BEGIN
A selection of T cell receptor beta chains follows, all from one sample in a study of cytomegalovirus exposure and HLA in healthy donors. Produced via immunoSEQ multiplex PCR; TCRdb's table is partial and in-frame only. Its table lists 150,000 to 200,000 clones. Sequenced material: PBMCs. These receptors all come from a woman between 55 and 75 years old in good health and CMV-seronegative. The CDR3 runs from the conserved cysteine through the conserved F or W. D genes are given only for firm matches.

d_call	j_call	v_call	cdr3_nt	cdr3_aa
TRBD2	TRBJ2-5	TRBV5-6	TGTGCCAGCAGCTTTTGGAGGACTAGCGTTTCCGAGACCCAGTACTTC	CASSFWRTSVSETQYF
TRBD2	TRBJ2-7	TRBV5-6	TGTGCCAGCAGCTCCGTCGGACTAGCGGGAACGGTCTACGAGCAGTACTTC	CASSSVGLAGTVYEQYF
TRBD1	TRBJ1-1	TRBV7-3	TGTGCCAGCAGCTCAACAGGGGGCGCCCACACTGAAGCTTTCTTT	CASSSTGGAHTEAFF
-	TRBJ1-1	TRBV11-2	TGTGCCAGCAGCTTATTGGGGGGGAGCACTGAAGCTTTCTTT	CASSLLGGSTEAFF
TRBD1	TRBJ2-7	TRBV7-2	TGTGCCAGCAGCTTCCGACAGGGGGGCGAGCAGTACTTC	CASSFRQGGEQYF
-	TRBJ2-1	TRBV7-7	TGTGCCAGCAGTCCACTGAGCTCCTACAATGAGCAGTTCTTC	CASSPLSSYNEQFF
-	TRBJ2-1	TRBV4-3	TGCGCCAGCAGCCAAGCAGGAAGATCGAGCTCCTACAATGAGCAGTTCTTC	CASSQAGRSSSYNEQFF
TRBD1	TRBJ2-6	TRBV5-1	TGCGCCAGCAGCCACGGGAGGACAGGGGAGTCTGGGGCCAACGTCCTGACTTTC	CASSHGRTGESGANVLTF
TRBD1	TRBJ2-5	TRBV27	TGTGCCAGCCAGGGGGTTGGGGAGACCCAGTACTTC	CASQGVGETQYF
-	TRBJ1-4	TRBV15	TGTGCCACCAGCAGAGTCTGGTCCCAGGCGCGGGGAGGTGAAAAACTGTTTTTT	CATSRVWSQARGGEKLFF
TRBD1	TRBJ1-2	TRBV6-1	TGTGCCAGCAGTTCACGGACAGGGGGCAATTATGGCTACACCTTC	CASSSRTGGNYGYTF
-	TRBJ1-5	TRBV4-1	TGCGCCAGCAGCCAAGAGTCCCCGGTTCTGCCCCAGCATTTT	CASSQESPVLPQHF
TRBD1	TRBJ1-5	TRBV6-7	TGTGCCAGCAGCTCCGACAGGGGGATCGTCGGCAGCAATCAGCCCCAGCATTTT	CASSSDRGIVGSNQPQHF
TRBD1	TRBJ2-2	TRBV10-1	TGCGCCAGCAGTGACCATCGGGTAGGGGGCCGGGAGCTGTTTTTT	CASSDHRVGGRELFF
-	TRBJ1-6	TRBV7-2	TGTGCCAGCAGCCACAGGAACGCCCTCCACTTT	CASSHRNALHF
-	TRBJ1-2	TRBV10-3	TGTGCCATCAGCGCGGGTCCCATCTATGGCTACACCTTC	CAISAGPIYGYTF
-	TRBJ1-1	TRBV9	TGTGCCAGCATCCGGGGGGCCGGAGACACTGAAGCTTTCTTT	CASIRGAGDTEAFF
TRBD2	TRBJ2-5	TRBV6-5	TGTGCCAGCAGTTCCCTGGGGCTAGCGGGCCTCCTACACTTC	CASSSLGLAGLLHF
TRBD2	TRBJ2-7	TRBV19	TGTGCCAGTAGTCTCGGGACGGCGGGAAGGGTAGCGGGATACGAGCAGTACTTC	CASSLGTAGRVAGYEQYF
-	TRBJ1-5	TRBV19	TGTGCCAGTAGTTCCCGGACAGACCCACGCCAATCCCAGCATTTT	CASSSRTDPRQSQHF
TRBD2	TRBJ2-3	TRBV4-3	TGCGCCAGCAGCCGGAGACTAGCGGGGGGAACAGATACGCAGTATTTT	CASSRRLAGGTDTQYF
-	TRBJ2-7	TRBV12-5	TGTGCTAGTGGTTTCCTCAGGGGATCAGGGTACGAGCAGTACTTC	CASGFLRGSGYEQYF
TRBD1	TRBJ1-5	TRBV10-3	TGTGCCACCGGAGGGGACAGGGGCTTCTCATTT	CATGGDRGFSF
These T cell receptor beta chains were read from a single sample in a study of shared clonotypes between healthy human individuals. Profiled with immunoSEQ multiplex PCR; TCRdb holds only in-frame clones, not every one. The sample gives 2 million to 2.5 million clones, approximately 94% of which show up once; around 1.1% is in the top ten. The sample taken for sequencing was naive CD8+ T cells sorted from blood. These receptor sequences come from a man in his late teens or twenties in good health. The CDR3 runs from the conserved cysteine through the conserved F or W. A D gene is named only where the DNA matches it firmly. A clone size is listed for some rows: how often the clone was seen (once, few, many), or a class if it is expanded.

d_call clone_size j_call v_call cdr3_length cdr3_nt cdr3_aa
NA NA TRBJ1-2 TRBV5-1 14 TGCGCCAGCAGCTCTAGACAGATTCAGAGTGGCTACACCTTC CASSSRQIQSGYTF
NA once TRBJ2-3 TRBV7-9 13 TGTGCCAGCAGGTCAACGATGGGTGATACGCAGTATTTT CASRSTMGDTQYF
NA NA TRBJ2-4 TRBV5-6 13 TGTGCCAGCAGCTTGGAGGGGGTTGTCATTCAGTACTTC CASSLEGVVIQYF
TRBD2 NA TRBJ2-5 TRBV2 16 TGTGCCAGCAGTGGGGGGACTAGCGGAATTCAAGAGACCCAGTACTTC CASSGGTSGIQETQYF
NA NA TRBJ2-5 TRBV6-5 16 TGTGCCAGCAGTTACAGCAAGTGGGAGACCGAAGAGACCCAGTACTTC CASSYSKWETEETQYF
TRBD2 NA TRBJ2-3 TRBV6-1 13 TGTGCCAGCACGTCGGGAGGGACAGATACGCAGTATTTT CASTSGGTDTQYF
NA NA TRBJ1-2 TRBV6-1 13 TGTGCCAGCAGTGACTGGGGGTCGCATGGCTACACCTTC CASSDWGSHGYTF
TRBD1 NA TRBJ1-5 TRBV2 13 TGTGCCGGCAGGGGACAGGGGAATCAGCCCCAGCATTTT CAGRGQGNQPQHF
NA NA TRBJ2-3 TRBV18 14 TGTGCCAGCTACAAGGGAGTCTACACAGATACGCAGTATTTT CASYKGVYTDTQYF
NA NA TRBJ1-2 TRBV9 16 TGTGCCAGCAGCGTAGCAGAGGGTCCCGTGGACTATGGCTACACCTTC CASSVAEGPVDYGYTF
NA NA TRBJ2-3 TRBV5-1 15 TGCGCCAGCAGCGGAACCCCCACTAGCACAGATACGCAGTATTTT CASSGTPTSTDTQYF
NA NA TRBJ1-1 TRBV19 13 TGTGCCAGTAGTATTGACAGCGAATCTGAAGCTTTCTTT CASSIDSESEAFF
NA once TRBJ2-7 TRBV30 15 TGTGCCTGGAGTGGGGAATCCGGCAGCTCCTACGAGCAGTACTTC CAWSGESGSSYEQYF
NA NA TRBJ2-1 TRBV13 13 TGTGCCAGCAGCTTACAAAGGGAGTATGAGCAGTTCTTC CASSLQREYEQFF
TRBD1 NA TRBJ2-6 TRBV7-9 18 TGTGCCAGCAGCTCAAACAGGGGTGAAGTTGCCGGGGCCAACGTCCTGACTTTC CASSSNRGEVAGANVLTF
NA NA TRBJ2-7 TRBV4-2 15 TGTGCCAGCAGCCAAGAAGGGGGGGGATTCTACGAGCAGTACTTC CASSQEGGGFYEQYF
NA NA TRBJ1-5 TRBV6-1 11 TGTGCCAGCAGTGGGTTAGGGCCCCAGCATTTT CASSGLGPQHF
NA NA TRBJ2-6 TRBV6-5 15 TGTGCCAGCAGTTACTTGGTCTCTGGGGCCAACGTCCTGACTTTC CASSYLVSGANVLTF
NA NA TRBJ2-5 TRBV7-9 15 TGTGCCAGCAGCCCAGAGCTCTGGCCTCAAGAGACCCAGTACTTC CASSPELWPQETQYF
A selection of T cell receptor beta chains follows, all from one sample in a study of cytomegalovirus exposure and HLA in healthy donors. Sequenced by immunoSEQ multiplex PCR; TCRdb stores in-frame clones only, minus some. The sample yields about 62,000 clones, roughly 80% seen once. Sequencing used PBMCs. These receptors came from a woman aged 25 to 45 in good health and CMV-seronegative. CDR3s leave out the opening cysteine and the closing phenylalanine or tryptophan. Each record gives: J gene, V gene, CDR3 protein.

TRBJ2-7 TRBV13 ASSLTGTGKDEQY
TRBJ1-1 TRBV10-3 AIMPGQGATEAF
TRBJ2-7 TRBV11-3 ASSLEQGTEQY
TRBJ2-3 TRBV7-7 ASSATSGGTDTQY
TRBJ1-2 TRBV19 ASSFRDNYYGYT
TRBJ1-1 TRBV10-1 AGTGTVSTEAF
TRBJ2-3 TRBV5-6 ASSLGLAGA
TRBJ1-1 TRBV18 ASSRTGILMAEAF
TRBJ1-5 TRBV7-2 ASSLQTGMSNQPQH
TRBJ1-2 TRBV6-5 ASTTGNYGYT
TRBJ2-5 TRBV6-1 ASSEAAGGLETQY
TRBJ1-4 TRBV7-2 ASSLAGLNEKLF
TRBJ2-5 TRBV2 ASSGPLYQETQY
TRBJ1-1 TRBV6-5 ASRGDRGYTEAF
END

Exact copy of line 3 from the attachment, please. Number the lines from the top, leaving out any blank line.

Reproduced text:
TRBD2	TRBJ2-5	TRBV5-6	TGTGCCAGCAGCTTTTGGAGGACTAGCGTTTCCGAGACCCAGTACTTC	CASSFWRTSVSETQYF